“But before we start talking about successful people, we must all have the same definition of success. How do we define success? Webster's dictionary says that success is "Favorable termination of a venture; often, specifically, the attainment of wealth, fame, etc." and this definition is certainly one with which most people would agree. Think of a person that most people in the United States would consider very successful: Bill Gates, Bill Clinton, Elizabeth Dole, Hillary Clinton, and Ross Perot. How about Billy Graham? Well, most people would probably say that they admire Rev. Graham, but probably not classify as one of the most successful.
We also read in 2Cor 4:18, "while we look not at the things which are seen; for the things which are seen are temporal, but the things which are not seen are eternal". This scripture tells us that the only reality is in things which have an infinite lifetime, and that is only the spiritual area of reality. We see then that Jesus was telling us that the only measure of real success pertains to the status of our soul. Thus, real success would be in achieving things related to our soul that last forever.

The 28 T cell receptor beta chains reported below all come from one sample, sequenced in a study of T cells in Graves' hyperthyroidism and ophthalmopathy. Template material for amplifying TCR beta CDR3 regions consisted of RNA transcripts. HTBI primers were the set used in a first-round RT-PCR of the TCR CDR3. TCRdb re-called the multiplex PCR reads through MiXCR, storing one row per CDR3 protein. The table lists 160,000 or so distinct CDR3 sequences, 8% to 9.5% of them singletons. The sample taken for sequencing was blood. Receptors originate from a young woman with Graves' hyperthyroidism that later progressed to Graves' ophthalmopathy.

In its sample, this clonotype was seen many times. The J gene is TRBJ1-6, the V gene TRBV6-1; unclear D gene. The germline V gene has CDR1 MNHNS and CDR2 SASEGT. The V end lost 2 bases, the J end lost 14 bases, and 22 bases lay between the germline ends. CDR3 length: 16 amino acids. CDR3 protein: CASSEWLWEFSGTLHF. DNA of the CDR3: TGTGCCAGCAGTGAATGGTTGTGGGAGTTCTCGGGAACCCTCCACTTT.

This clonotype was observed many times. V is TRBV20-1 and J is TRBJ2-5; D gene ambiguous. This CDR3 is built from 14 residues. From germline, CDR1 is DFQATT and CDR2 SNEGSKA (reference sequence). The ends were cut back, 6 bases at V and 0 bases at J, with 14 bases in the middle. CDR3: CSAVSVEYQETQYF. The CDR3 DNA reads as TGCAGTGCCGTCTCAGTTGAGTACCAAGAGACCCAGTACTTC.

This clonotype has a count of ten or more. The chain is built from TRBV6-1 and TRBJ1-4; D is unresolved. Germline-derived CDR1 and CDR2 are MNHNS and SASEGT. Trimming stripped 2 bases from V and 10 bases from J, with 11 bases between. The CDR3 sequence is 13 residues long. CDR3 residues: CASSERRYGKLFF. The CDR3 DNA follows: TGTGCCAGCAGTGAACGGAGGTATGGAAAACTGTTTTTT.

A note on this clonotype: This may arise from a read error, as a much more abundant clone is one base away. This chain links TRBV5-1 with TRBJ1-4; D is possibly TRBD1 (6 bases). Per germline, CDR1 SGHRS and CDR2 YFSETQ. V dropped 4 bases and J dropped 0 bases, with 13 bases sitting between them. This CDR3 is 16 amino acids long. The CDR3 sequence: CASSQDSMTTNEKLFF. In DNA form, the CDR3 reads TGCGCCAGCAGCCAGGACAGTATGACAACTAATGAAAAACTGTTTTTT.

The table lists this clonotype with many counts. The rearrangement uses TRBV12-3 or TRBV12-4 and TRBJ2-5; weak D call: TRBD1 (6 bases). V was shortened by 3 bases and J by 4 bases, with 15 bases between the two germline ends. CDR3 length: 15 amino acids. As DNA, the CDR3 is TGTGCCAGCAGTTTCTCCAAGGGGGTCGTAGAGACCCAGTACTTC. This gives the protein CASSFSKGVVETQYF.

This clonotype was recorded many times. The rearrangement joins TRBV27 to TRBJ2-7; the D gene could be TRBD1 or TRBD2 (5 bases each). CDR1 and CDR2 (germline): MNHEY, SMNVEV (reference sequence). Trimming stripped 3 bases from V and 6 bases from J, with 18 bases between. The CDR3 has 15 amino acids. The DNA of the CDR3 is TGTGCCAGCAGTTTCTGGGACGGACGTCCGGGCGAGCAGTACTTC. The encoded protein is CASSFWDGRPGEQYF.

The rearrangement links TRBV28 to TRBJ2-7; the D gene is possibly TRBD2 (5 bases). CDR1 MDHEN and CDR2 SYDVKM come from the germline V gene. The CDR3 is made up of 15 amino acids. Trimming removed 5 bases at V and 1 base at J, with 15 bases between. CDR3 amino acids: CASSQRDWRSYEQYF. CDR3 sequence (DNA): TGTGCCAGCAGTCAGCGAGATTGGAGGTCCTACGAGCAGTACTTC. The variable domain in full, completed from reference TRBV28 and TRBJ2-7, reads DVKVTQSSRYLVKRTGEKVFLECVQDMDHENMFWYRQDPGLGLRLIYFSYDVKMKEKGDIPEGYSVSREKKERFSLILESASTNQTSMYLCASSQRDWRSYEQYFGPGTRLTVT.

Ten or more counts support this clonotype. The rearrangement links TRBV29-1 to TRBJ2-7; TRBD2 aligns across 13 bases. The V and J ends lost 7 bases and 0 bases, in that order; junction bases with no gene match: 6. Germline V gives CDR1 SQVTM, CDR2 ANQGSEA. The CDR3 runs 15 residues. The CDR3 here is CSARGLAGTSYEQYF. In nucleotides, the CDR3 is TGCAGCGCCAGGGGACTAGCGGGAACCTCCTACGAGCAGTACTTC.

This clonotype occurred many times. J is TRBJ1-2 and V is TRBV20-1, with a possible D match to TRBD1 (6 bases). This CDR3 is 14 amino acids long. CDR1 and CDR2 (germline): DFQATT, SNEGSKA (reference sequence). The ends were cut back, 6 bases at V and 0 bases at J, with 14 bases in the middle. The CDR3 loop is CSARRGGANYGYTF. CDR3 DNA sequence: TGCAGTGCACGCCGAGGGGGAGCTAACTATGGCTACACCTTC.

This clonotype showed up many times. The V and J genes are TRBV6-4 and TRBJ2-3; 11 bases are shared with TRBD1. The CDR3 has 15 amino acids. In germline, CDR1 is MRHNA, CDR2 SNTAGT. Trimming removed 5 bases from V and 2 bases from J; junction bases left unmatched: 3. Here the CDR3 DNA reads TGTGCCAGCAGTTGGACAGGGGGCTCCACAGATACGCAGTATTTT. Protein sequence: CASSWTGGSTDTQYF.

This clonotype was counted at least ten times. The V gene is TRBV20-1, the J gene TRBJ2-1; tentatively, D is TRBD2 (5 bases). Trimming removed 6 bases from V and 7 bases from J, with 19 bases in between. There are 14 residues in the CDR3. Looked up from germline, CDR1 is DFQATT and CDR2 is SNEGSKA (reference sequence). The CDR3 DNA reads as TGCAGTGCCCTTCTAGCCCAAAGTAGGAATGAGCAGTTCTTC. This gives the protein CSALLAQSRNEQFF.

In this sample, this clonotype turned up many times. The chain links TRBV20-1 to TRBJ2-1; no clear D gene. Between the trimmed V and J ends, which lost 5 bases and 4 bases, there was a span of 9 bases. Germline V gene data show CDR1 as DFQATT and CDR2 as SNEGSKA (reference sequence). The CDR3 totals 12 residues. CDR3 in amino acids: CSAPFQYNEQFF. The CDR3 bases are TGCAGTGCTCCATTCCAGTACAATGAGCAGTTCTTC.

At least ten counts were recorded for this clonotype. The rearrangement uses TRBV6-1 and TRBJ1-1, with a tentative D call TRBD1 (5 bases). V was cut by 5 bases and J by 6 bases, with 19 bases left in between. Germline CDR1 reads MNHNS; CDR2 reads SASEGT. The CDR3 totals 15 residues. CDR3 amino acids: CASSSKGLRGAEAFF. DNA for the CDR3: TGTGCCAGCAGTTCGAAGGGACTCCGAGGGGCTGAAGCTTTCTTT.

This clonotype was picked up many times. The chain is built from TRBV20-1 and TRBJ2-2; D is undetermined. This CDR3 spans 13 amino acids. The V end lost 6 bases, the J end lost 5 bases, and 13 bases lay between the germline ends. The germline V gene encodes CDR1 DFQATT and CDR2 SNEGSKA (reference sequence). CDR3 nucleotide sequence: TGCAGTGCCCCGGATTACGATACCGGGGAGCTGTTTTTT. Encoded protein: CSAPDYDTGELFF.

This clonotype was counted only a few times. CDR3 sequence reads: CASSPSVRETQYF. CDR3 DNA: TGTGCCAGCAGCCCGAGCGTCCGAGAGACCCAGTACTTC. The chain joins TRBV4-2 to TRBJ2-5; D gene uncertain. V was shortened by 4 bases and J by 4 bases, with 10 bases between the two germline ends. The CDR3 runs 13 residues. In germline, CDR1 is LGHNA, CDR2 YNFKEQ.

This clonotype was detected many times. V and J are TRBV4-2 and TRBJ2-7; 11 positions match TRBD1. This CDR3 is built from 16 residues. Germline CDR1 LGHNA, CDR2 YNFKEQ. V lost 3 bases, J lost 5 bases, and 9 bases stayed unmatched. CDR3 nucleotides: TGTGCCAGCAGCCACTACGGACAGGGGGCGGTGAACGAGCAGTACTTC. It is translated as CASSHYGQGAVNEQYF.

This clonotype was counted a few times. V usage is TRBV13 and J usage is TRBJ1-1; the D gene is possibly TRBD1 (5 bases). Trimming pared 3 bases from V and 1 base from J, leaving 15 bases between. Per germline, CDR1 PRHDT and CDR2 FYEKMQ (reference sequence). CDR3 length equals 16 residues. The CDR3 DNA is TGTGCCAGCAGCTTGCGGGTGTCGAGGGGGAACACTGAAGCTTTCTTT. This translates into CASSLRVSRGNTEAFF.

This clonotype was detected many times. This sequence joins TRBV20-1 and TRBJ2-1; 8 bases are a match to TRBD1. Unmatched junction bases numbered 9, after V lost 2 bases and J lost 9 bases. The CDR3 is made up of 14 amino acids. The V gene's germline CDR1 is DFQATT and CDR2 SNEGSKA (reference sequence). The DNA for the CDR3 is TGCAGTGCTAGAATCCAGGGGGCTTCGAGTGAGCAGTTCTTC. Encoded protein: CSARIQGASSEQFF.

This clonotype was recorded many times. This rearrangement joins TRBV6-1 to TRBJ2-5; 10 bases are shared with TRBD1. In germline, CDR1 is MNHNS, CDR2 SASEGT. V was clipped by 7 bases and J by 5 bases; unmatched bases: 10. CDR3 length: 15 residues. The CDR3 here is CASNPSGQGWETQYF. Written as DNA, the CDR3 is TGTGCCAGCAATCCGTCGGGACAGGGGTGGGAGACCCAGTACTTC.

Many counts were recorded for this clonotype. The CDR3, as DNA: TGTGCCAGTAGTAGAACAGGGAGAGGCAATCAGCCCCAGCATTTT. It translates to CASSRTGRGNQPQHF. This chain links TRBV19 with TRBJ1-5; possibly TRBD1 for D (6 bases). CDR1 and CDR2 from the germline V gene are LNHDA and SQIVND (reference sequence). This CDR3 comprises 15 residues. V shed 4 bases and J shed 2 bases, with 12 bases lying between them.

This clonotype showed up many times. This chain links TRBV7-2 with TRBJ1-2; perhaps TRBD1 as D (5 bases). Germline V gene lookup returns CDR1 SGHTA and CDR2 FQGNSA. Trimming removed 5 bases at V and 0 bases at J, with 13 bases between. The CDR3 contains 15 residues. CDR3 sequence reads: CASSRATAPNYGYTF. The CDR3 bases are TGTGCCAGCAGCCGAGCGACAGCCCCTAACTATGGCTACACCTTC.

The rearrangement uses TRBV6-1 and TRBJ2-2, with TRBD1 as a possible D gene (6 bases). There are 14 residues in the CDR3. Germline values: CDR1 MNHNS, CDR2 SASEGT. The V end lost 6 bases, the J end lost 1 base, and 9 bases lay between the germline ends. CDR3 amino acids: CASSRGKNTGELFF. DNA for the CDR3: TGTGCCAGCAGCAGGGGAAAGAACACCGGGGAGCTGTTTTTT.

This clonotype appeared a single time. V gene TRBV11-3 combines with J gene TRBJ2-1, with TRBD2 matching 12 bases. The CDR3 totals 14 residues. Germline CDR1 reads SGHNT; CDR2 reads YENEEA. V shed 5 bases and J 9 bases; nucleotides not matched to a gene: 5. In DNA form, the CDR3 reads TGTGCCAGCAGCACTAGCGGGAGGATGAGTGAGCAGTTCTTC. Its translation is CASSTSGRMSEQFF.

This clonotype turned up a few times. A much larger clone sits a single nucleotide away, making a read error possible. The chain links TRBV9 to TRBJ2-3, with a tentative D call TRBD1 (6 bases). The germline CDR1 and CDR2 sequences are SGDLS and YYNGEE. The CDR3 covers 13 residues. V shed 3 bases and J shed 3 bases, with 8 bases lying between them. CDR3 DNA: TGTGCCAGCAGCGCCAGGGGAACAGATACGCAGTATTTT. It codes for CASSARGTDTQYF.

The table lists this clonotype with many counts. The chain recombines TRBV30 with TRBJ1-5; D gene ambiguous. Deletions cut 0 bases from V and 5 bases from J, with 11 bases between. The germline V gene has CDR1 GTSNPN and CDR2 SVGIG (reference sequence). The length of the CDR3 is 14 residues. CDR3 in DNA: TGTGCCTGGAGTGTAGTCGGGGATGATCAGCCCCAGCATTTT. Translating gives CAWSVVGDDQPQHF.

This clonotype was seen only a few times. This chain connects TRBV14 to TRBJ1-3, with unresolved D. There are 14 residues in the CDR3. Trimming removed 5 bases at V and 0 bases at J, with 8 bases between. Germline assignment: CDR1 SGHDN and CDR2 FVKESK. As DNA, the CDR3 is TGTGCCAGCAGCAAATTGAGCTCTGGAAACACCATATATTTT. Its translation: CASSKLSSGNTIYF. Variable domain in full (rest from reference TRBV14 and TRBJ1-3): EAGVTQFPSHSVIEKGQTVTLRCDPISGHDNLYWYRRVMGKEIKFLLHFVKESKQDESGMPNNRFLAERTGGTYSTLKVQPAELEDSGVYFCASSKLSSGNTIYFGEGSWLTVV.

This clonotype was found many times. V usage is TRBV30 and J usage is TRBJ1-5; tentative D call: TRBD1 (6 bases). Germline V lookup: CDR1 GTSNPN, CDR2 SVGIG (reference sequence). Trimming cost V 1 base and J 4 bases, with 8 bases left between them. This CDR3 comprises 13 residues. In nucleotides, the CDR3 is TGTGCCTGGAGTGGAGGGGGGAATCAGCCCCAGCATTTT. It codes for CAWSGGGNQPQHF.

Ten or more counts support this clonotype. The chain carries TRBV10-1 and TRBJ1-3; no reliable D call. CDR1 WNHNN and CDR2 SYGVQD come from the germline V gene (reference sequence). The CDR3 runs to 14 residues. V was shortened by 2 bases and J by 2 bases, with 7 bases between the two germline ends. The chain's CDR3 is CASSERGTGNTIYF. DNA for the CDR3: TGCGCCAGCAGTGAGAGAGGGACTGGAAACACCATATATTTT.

We also read in 1Tim 4:7b-8: "On the other hand, discipline yourself for the purpose of godliness; for bodily discipline is only of little profit, but godliness is profitable for all things, since it holds promise for the present life and also for the life to come". Now we are getting somewhere in our pursuit for a meaning of success and the attaining of success. A disciplined pursuit of godliness will profit us both in our physical and spiritual life here and in the life to come. This is a double dose of success!